Bernice Joyce Alldred 's story

This account has been partially adapted from "Browns of Kyeburn Peninsula" by Wally Brown - to whom many thanks

Bunny qualified at the Otago School of Physiotherapy in 1944 and married Heath in the same year. Heath had graduated from Otago School of Medicine in 1943, and under WW2 manpower regulations they spent two years working at Grey River Hospital, Greymouth. They then joined the Friends' Ambulance Unit, serving for three years in China during the civil war. Based first at Anjang north of the Yellow River, they treated battle casualties from both the nationalist and communist sides. They then moved to Wuhan, where Heath was a general surgeon and Bunny set up a school of physiotherapy (still functioning in 1978 when they revisited their early experiences.)

Another move followed - this time to the UK where they both worked at St John's Hospital, London after which they moved to Sully Hospital in Glamorgan, South Wales. The Sully Hospital was opened in 1936 King Edward VII Welsh National Memorial Association with the purpose of treating chronic and advanced pulmonary disease. By the 1960s the hospital had developed into a centre for the treatment of chest and heart patients, and clearly provided excellent experience for Heath as a thoracic surgeon.

In 1953 the Thompsons returned to Christchurch. Tuberculosis was a major health problem in Canterbury then, before new antibiotics were found to control it. Dr Thompson performed many operations on TB patients in primitive facilities at the Cashmere sanatorium. He also pioneered vascular and cardiac surgery, before the use of bypass pumps and the development of new expertise shifted much of this work to Auckland's Greenlane Hospital. Heath carried out early asthma treatments, clearing out lungs in the days before bronchial-dilating inhalers became available. He and Bunny worked together to improve asthma treatment and were largely responsible for the establishment of the Asthma Society. They produced three films on respiratory diseases that were widely acclaimed and used. Heath and Bunny had many papers on their work published. Bunny set up her own practice in Christchurch specialising in respiratory therapy and in 1978 was awarded the QSM for her services to the community.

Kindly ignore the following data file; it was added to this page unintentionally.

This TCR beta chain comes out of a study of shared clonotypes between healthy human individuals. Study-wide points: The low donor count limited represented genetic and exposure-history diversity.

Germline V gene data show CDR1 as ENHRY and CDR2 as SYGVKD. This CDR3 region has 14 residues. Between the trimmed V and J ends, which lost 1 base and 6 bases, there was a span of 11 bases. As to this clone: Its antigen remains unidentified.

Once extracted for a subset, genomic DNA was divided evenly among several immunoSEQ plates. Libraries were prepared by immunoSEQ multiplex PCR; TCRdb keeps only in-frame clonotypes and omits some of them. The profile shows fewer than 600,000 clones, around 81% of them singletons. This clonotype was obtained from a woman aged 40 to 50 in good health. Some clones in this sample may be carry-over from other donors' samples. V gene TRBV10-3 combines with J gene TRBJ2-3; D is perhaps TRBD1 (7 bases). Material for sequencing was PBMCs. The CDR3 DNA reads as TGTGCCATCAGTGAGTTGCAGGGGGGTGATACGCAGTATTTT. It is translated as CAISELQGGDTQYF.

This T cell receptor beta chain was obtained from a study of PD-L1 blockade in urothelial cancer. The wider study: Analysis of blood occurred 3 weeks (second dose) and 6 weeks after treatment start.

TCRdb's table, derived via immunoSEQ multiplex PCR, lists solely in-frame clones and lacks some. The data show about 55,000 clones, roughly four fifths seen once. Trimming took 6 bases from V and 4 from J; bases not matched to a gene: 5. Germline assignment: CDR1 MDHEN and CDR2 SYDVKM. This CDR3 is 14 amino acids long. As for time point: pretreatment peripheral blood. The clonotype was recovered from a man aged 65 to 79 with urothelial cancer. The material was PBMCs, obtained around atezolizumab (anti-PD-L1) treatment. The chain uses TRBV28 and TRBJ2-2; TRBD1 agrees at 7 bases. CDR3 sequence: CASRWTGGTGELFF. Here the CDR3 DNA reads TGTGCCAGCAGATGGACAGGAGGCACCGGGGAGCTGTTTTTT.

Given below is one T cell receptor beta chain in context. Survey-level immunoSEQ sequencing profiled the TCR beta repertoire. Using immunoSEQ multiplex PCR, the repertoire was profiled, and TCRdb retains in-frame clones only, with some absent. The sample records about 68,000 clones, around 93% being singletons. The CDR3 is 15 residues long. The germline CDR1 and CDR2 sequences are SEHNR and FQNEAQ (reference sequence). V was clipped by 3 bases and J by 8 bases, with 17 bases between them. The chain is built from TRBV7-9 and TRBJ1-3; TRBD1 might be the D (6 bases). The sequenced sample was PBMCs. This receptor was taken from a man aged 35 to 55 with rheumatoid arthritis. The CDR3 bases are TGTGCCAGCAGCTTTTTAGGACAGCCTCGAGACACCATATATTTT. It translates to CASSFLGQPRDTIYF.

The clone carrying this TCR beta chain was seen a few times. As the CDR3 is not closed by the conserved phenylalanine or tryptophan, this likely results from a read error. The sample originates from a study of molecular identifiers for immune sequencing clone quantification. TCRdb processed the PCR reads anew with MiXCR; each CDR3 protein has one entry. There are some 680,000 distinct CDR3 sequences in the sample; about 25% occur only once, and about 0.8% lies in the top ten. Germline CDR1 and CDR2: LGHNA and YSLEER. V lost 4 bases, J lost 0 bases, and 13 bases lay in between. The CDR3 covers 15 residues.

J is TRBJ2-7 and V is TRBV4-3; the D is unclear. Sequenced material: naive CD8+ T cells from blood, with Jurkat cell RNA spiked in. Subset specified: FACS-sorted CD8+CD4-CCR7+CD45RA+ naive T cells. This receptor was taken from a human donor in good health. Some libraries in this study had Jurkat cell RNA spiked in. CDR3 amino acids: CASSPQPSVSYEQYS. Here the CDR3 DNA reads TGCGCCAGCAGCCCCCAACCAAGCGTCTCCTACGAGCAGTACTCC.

In 1959 Heath became Head of the Department of Cardiothoracic Surgery for the hospital board. In 1980 he became Medical Superintendent of The Princess Margaret Hospital, where he remained until his retirement in 1985. Bunny persued her interest in tennis as did Heath; both were interested in classical music. Bunny played both violin and piano and Heath was for several years the manager of the Risingholme Center Orchestra

They were both members of the Society of Friends (Quakers) and adamantly opposed to nuclear weapons and as strongly supporting peace movements. They had one daughter of their own and adopted two boys and a girl

Heath Thurlow Thompson